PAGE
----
Air India: Virtual Curatorial Tour, Curators Carly Johnson and Sophia Williamson speak online on October 11
Vibrant Verbal Description Tour: Air India, an online curator's talk for community members who are blind or have low vision on October 18

Read more, click here

For a special AWNY Member Monday feature about this project, click here.

Asia Week Autumn 2022 Auction Schedule

September 8, 2022


The Joan and Ted Dorf Collection of Chinese Snuff Bottles and Archers Rings
September 19, 2022
Live auction starting at 10am EDT
Read the special feature Collecting 101 | 5 Things to Know About Snuff Bottles, click here
Read more about the auction, click here

Chinese Works of Art and Paintings
Chinese Works of Art: September 19, 2022, starting at 13:30 EDT, with Lot 150
Chinese Paintings: September 20, 2022, starting at 10am EDT, with Lot 346
Read more, click here

Japanese and Korean Art
September 21, 2022, starting at 10am EDT
Read more, click here


Japanese and Korean Art
September 20, 2022 at 10am EDT
View live auction, click here

The John C. and Susan L. Huntington Collection
September 21, 2022 at 8:30am EDT
View live auction, click here

Centering the Figure: South Asian Modern + Contemporary Art from the Collection of Romi Lamba
September 21, 2022 at 10:00am EDT
View live auction, click here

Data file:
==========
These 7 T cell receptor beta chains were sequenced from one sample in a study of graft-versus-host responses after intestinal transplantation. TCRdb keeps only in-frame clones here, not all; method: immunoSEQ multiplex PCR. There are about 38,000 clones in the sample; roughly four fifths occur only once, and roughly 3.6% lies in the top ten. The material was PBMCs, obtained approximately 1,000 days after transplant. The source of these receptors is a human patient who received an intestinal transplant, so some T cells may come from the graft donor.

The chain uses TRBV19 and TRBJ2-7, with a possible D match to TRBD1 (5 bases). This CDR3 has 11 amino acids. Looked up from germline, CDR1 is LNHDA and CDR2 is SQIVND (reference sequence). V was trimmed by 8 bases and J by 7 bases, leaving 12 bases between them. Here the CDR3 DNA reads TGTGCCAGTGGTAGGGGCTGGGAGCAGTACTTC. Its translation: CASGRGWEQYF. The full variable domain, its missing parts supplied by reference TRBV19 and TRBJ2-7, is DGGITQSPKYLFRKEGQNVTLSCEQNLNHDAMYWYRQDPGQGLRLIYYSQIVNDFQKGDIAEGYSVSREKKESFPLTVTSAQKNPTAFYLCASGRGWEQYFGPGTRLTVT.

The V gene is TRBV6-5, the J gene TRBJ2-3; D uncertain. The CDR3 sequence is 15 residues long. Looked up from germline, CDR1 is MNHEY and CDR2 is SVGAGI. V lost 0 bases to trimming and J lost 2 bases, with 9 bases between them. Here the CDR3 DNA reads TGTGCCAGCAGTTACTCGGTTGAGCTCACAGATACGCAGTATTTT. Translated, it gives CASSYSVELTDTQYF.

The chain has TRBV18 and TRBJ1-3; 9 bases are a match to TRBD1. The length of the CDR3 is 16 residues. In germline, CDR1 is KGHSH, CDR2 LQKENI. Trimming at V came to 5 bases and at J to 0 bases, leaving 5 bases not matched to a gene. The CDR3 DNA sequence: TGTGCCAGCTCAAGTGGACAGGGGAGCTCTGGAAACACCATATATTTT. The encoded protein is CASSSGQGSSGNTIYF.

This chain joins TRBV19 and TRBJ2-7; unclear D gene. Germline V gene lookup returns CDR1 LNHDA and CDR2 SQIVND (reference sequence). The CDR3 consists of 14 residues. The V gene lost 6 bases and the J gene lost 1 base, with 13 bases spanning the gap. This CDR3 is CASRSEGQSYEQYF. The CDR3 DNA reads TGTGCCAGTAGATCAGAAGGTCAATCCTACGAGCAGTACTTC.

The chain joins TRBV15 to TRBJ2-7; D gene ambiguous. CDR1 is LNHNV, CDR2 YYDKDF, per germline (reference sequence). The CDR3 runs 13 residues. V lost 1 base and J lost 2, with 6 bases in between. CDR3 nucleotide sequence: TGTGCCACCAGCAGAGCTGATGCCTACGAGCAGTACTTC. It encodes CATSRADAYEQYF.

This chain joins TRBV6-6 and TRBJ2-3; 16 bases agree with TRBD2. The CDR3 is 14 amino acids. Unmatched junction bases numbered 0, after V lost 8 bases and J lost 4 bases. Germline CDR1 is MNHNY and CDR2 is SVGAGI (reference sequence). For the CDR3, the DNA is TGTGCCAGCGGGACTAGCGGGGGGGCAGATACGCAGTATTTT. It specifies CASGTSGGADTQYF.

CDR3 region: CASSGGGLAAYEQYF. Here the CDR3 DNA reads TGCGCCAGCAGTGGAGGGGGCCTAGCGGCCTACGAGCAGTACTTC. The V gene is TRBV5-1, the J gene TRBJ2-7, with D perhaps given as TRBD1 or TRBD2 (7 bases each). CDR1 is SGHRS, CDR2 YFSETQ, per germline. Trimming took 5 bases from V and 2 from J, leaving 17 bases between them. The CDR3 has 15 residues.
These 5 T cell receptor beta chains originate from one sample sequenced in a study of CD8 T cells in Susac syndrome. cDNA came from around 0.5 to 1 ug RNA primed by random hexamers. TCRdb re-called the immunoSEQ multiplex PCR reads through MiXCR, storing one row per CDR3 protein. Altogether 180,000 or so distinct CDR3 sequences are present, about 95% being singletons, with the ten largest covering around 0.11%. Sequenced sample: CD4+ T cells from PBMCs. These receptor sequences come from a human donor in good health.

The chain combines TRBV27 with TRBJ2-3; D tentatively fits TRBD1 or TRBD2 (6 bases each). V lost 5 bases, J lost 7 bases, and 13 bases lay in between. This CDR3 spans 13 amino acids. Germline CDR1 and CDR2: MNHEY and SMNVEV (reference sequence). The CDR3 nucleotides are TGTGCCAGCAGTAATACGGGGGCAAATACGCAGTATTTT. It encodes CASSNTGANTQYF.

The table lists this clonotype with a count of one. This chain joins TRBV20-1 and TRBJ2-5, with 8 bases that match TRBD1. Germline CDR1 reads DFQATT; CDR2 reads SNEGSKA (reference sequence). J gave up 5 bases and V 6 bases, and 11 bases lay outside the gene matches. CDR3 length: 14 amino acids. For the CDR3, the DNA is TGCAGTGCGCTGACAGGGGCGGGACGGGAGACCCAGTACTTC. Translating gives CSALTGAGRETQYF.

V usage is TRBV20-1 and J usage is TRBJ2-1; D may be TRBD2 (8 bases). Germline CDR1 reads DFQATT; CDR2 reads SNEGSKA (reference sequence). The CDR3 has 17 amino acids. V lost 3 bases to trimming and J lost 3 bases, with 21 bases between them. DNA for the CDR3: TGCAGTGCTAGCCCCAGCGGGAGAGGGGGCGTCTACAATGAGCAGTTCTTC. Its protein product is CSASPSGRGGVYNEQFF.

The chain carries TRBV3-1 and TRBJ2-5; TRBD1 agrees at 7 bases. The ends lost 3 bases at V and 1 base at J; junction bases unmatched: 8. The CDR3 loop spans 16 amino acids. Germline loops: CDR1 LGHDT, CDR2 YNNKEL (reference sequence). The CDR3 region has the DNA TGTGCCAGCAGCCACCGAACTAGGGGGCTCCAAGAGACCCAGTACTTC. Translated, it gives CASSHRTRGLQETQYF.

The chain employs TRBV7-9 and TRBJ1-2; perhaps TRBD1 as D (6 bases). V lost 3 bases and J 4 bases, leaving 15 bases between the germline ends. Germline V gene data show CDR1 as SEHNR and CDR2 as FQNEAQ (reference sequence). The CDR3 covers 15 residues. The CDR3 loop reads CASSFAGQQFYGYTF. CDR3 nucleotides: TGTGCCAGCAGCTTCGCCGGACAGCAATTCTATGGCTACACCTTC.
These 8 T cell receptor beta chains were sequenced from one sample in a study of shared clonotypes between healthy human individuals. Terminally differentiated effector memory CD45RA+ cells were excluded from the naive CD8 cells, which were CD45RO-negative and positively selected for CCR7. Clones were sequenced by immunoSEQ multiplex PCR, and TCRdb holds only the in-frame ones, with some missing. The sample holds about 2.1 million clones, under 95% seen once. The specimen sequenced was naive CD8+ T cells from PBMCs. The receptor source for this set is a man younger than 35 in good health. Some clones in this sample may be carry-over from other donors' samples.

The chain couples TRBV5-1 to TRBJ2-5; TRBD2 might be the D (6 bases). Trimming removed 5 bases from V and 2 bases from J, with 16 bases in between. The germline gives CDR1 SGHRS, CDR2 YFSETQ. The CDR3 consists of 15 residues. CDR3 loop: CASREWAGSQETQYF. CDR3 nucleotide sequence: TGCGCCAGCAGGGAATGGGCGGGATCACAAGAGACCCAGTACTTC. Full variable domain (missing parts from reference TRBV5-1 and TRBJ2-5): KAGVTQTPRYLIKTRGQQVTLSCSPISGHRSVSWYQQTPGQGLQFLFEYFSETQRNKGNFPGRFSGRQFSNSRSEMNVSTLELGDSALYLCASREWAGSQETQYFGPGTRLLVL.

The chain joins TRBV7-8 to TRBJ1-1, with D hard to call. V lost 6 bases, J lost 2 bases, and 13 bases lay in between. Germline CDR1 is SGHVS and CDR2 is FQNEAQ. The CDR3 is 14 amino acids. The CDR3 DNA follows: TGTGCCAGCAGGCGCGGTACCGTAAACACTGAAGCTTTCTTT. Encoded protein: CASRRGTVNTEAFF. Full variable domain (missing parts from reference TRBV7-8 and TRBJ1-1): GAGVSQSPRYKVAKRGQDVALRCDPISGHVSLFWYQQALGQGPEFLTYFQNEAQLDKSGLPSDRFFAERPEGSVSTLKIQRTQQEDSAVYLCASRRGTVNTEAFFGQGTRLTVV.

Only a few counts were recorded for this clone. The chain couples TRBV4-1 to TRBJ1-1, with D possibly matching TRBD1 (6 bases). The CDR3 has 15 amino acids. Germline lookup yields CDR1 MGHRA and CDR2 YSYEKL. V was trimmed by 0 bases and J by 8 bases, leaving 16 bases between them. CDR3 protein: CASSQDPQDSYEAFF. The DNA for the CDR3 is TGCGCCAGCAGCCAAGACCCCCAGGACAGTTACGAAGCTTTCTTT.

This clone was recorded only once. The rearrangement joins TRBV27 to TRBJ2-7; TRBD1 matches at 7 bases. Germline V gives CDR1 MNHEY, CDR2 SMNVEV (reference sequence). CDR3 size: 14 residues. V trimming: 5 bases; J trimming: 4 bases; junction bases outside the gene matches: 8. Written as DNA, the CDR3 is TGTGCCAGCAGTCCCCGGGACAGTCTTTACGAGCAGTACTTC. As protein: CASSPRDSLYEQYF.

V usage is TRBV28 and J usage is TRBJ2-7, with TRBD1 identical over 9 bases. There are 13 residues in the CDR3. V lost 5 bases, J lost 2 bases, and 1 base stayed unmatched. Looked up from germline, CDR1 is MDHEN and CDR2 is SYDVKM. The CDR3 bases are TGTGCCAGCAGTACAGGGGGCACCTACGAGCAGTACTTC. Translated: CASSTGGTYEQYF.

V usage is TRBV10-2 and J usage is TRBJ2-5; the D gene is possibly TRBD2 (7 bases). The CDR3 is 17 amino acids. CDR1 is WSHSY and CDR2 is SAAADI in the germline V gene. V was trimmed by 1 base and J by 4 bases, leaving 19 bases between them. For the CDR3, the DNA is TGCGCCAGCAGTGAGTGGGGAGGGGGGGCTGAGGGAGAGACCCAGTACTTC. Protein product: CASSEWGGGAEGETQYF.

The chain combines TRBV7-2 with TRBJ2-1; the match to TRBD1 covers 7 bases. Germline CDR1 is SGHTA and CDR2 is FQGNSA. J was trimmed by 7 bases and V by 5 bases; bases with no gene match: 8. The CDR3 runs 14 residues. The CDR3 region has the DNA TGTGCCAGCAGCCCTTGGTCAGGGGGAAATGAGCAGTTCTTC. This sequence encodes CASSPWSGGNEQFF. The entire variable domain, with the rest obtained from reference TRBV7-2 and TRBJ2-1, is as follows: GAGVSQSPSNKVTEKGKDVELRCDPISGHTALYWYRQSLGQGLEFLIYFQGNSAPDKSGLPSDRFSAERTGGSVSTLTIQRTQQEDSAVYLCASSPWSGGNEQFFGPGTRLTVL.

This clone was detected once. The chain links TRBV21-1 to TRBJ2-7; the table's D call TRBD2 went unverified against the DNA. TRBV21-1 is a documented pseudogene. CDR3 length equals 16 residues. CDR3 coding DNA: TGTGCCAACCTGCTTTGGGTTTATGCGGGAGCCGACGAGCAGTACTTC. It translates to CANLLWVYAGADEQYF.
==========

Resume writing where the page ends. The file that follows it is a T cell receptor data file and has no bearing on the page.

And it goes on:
South Asian Modern + Contemporary Art
September 21, 2022 at 12:30pm EDT
View live auction, click here

Important Chinese Ceramics and Works of Art
September 22, 2022 at 8:30am and September 23, 2022 at 8:30am EDT
View live auction, click here

Japanese and Korean Art Online
September 14, 2022 at 10:00am - September 27, 2022 at 10:00am EDT
View online auction, click here

Indian and Himalayan Art Online featuring The John C. and Susan L. Huntington Collection
September 14, 2022 at 10:00am - September 28, 2022 at 10:00am EDT
View online auction, click here

Thoughts Across the Waters: Asian Art from the David Drabkin Collection
September 14, 2022 at 10:00am - September 28, 2022 at 9:00am EDT
View online auction, click here

Art of China Online
September 14, 2022 at 10:00am - September 29, 2022 at 9:00am EDT
View online auction, click here


Auction September 21, 2022, 10am EDT
Viewing September 16-19, 12pm-5pm and by appointment
Read more, click here.


Asian Art Signature® Auction #8090, September 20-21, 2022
Sale to be held in Dallas
Open for online bidding approximately August 30, 2022
Highlights Only Exhibition:
September 15-19, 2022
445 Park Avenue
New York, NY 10022
Read more, click here


Asian, Ancient, and Ethnographic Works of Art
Online auction, October 6-25, 2022
September 15–23, 2022
Open 10am-5pm, closed Sunday
227 East 120th Street, New York
Read more, click here


Power/Conquest: The Forging of Empires
Live auction, September 20, 2022, 9am EDT
Read more, click here

Dharma and Tantra
Live auction, September 20, 2022, 10am EDT
Read more, click here

Important Chinese Art
Live auction, September 21, 2022, 9am EDT
Read more, click here

SUBLIME BEAUTY: Korean Ceramics from a Private Collection
September 15-22, 2022, 10am EDT
Read more, click here

China/5000 Years
September 16-27, 2022
Read more, click here

NMAA Celebrates Revealing Krishna with an Afternoon of Programs